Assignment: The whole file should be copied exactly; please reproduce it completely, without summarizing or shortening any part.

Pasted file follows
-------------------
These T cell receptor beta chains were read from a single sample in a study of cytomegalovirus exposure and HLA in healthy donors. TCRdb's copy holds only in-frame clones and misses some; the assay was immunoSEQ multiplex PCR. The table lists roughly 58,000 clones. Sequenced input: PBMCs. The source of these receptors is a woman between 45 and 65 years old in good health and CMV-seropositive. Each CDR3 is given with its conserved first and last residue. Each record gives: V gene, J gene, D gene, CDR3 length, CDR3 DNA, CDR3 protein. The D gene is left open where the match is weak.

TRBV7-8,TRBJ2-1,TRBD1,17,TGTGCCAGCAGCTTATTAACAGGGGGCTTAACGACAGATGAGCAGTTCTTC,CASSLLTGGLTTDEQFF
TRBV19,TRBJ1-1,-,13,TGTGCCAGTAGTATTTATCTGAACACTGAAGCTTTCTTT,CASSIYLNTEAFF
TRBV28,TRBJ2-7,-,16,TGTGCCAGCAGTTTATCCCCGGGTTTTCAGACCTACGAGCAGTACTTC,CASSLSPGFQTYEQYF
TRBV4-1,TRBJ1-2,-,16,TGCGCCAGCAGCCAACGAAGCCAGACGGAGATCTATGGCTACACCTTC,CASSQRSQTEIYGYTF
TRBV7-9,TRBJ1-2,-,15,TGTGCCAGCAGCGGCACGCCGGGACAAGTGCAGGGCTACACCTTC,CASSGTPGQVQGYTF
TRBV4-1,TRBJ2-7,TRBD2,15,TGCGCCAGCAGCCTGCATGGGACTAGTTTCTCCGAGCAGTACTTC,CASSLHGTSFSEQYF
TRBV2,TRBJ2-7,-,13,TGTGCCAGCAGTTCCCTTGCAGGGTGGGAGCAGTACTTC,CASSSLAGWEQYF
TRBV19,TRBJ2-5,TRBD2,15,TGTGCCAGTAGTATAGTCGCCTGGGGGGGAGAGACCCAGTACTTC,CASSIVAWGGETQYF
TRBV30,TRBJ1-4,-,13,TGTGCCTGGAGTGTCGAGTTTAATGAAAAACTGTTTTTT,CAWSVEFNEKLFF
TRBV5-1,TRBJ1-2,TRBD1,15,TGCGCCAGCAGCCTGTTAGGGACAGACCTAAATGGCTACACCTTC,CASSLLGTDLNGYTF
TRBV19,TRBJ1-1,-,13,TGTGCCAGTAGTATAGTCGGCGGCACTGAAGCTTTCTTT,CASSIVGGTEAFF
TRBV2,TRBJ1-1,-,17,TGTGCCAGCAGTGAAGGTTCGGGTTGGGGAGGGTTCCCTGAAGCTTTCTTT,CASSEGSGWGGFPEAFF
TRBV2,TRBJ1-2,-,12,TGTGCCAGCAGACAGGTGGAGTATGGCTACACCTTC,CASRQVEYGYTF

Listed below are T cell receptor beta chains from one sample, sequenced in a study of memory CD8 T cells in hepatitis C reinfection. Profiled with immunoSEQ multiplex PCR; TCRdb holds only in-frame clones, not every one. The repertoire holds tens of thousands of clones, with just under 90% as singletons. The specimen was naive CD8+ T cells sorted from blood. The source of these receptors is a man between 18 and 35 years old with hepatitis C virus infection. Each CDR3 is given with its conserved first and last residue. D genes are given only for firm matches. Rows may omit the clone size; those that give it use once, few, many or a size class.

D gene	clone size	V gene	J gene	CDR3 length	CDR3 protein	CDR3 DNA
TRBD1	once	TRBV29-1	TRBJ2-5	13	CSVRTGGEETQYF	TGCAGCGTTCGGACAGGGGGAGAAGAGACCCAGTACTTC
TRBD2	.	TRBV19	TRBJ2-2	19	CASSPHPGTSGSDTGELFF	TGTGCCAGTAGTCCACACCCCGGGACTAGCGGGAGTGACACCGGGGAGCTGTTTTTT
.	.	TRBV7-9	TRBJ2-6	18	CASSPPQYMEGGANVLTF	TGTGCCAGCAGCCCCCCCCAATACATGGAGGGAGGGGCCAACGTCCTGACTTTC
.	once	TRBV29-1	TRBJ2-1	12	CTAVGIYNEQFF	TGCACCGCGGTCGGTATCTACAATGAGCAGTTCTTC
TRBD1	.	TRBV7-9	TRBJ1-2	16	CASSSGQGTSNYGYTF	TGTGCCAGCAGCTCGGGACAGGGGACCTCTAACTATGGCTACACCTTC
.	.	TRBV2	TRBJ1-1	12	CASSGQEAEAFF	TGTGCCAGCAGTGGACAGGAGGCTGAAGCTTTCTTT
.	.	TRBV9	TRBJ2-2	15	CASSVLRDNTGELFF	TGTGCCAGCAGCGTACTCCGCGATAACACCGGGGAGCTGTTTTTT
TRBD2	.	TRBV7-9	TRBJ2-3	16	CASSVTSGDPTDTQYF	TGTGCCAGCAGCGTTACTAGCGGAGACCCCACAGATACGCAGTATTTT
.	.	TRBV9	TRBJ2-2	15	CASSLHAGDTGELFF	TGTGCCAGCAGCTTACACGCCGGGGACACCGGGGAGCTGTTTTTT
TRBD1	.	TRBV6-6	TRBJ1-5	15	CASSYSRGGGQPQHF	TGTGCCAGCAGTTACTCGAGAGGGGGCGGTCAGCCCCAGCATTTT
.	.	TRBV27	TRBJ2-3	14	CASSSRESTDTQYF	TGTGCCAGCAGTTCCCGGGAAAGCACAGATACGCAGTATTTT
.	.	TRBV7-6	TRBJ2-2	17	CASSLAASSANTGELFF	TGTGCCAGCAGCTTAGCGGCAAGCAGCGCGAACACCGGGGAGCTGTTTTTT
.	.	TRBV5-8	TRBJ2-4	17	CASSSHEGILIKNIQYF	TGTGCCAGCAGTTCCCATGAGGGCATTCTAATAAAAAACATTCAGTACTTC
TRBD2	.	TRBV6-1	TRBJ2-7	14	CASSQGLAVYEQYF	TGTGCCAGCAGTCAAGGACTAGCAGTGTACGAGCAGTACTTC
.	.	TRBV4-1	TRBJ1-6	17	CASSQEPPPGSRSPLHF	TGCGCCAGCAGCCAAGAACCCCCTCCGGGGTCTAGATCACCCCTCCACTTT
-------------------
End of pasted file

These T cell receptor beta chains were read from a single sample in a study of cytomegalovirus exposure and HLA in healthy donors. TCRdb's copy holds only in-frame clones and misses some; the assay was immunoSEQ multiplex PCR. The table lists roughly 58,000 clones. Sequenced input: PBMCs. The source of these receptors is a woman between 45 and 65 years old in good health and CMV-seropositive. Each CDR3 is given with its conserved first and last residue. Each record gives: V gene, J gene, D gene, CDR3 length, CDR3 DNA, CDR3 protein. The D gene is left open where the match is weak.

TRBV7-8,TRBJ2-1,TRBD1,17,TGTGCCAGCAGCTTATTAACAGGGGGCTTAACGACAGATGAGCAGTTCTTC,CASSLLTGGLTTDEQFF
TRBV19,TRBJ1-1,-,13,TGTGCCAGTAGTATTTATCTGAACACTGAAGCTTTCTTT,CASSIYLNTEAFF
TRBV28,TRBJ2-7,-,16,TGTGCCAGCAGTTTATCCCCGGGTTTTCAGACCTACGAGCAGTACTTC,CASSLSPGFQTYEQYF
TRBV4-1,TRBJ1-2,-,16,TGCGCCAGCAGCCAACGAAGCCAGACGGAGATCTATGGCTACACCTTC,CASSQRSQTEIYGYTF
TRBV7-9,TRBJ1-2,-,15,TGTGCCAGCAGCGGCACGCCGGGACAAGTGCAGGGCTACACCTTC,CASSGTPGQVQGYTF
TRBV4-1,TRBJ2-7,TRBD2,15,TGCGCCAGCAGCCTGCATGGGACTAGTTTCTCCGAGCAGTACTTC,CASSLHGTSFSEQYF
TRBV2,TRBJ2-7,-,13,TGTGCCAGCAGTTCCCTTGCAGGGTGGGAGCAGTACTTC,CASSSLAGWEQYF
TRBV19,TRBJ2-5,TRBD2,15,TGTGCCAGTAGTATAGTCGCCTGGGGGGGAGAGACCCAGTACTTC,CASSIVAWGGETQYF
TRBV30,TRBJ1-4,-,13,TGTGCCTGGAGTGTCGAGTTTAATGAAAAACTGTTTTTT,CAWSVEFNEKLFF
TRBV5-1,TRBJ1-2,TRBD1,15,TGCGCCAGCAGCCTGTTAGGGACAGACCTAAATGGCTACACCTTC,CASSLLGTDLNGYTF
TRBV19,TRBJ1-1,-,13,TGTGCCAGTAGTATAGTCGGCGGCACTGAAGCTTTCTTT,CASSIVGGTEAFF
TRBV2,TRBJ1-1,-,17,TGTGCCAGCAGTGAAGGTTCGGGTTGGGGAGGGTTCCCTGAAGCTTTCTTT,CASSEGSGWGGFPEAFF
TRBV2,TRBJ1-2,-,12,TGTGCCAGCAGACAGGTGGAGTATGGCTACACCTTC,CASRQVEYGYTF

Listed below are T cell receptor beta chains from one sample, sequenced in a study of memory CD8 T cells in hepatitis C reinfection. Profiled with immunoSEQ multiplex PCR; TCRdb holds only in-frame clones, not every one. The repertoire holds tens of thousands of clones, with just under 90% as singletons. The specimen was naive CD8+ T cells sorted from blood. The source of these receptors is a man between 18 and 35 years old with hepatitis C virus infection. Each CDR3 is given with its conserved first and last residue. D genes are given only for firm matches. Rows may omit the clone size; those that give it use once, few, many or a size class.

D gene	clone size	V gene	J gene	CDR3 length	CDR3 protein	CDR3 DNA
TRBD1	once	TRBV29-1	TRBJ2-5	13	CSVRTGGEETQYF	TGCAGCGTTCGGACAGGGGGAGAAGAGACCCAGTACTTC
TRBD2	.	TRBV19	TRBJ2-2	19	CASSPHPGTSGSDTGELFF	TGTGCCAGTAGTCCACACCCCGGGACTAGCGGGAGTGACACCGGGGAGCTGTTTTTT
.	.	TRBV7-9	TRBJ2-6	18	CASSPPQYMEGGANVLTF	TGTGCCAGCAGCCCCCCCCAATACATGGAGGGAGGGGCCAACGTCCTGACTTTC
.	once	TRBV29-1	TRBJ2-1	12	CTAVGIYNEQFF	TGCACCGCGGTCGGTATCTACAATGAGCAGTTCTTC
TRBD1	.	TRBV7-9	TRBJ1-2	16	CASSSGQGTSNYGYTF	TGTGCCAGCAGCTCGGGACAGGGGACCTCTAACTATGGCTACACCTTC
.	.	TRBV2	TRBJ1-1	12	CASSGQEAEAFF	TGTGCCAGCAGTGGACAGGAGGCTGAAGCTTTCTTT
.	.	TRBV9	TRBJ2-2	15	CASSVLRDNTGELFF	TGTGCCAGCAGCGTACTCCGCGATAACACCGGGGAGCTGTTTTTT
TRBD2	.	TRBV7-9	TRBJ2-3	16	CASSVTSGDPTDTQYF	TGTGCCAGCAGCGTTACTAGCGGAGACCCCACAGATACGCAGTATTTT
.	.	TRBV9	TRBJ2-2	15	CASSLHAGDTGELFF	TGTGCCAGCAGCTTACACGCCGGGGACACCGGGGAGCTGTTTTTT
TRBD1	.	TRBV6-6	TRBJ1-5	15	CASSYSRGGGQPQHF	TGTGCCAGCAGTTACTCGAGAGGGGGCGGTCAGCCCCAGCATTTT
.	.	TRBV27	TRBJ2-3	14	CASSSRESTDTQYF	TGTGCCAGCAGTTCCCGGGAAAGCACAGATACGCAGTATTTT
.	.	TRBV7-6	TRBJ2-2	17	CASSLAASSANTGELFF	TGTGCCAGCAGCTTAGCGGCAAGCAGCGCGAACACCGGGGAGCTGTTTTTT
.	.	TRBV5-8	TRBJ2-4	17	CASSSHEGILIKNIQYF	TGTGCCAGCAGTTCCCATGAGGGCATTCTAATAAAAAACATTCAGTACTTC
TRBD2	.	TRBV6-1	TRBJ2-7	14	CASSQGLAVYEQYF	TGTGCCAGCAGTCAAGGACTAGCAGTGTACGAGCAGTACTTC
.	.	TRBV4-1	TRBJ1-6	17	CASSQEPPPGSRSPLHF	TGCGCCAGCAGCCAAGAACCCCCTCCGGGGTCTAGATCACCCCTCCACTTT